A business owner may have violated the Uniform Fraudulent Transfer Act (UFTA), N.J.S.A. 25:2-20 et seq., when he closed his wholly-owned corporation and began working for another company in the same field, according to a New Jersey appellate court. Del Mastro v. Grimado, et al, No. A-1433-11T4, per curiam (Sup. Ct. N.J. App. Div., Sep. 5, 2013). The plaintiff, who had obtained a judgment against the defendant in a separate matter, claimed that the defendant fraudulently transferred business assets in order to prevent her from collecting the judgment. The appellate court ruled that the client list of the defendant’s corporation was an asset for the purposes of the UFTA. The ruling could be important for any New Jersey small business that seeks to reorganize, dissolve, or merge with another company while certain debts remain outstanding.
The defendant was the sole shareholder of Internal Concepts, Inc. (ICI), an S-corporation that brokered electric motors used in medical equipment for about fifty clients. According to the court, the business had gross sales of $1.3 million in 2003 and $1.7 million in 2004. In August 2005, the plaintiff obtained a judgment against the defendant in a separate suit for invasion of privacy and intentional infliction of emotional distress. The court awarded her $531,000 in compensatory and punitive damages, based on an evaluation of the defendant’s assets, including ICI. The defendant closed ICI shortly before the 2005 trial began. He testified that the closure of the business was completed in July 2005. The defendant went to work for Precisions Devices Associates, Inc. (PDA), a company that had worked alongside ICI, and which began to perform many of the services ICI had performed once he joined as an employee.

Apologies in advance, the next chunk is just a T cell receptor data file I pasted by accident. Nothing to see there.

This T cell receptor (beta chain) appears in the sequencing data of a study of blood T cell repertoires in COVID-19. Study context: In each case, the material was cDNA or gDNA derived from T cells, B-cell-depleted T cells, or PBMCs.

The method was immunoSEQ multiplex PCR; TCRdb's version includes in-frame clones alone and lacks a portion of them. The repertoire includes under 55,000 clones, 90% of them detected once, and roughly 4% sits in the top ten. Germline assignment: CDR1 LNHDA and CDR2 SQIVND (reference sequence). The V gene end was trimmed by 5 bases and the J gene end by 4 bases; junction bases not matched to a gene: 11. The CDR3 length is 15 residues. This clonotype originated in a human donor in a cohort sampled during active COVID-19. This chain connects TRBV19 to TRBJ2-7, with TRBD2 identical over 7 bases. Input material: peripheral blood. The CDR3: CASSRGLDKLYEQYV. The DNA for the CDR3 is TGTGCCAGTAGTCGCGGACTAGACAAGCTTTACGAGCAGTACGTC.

The plaintiff filed suit against the defendant, as well as ICI, PDA, and PDA’s owner in July 2009, claiming that the closure of ICI and transfer of the client list to PDA hindered her efforts to collect on her judgment, and therefore violated the UFTA. The trial court dismissed the complaint in October 2011, finding in part that the plaintiff had not provided clear and convincing evidence of fraud.
The appellate court reversed the trial court’s rulings. On the fraud issue, the court examined the defendant’s testimony during the trial of the invasion of privacy claim. He claimed in the present case that he closed ICI months before entry of the judgment, but he offered testimony as to the business’ value during the 2005 trial. He did not tell the court in 2005 that he had closed the business. The defendant’s testimony regarding how he came to work for PDA differed from the testimony offered by PDA’s owner, the court noted. Finally, the court concluded that ICI’s client list was a valuable asset, and that the defendant’s transfer of it to PDA could constitute a UFTA violation. It remanded the case for a new trial.
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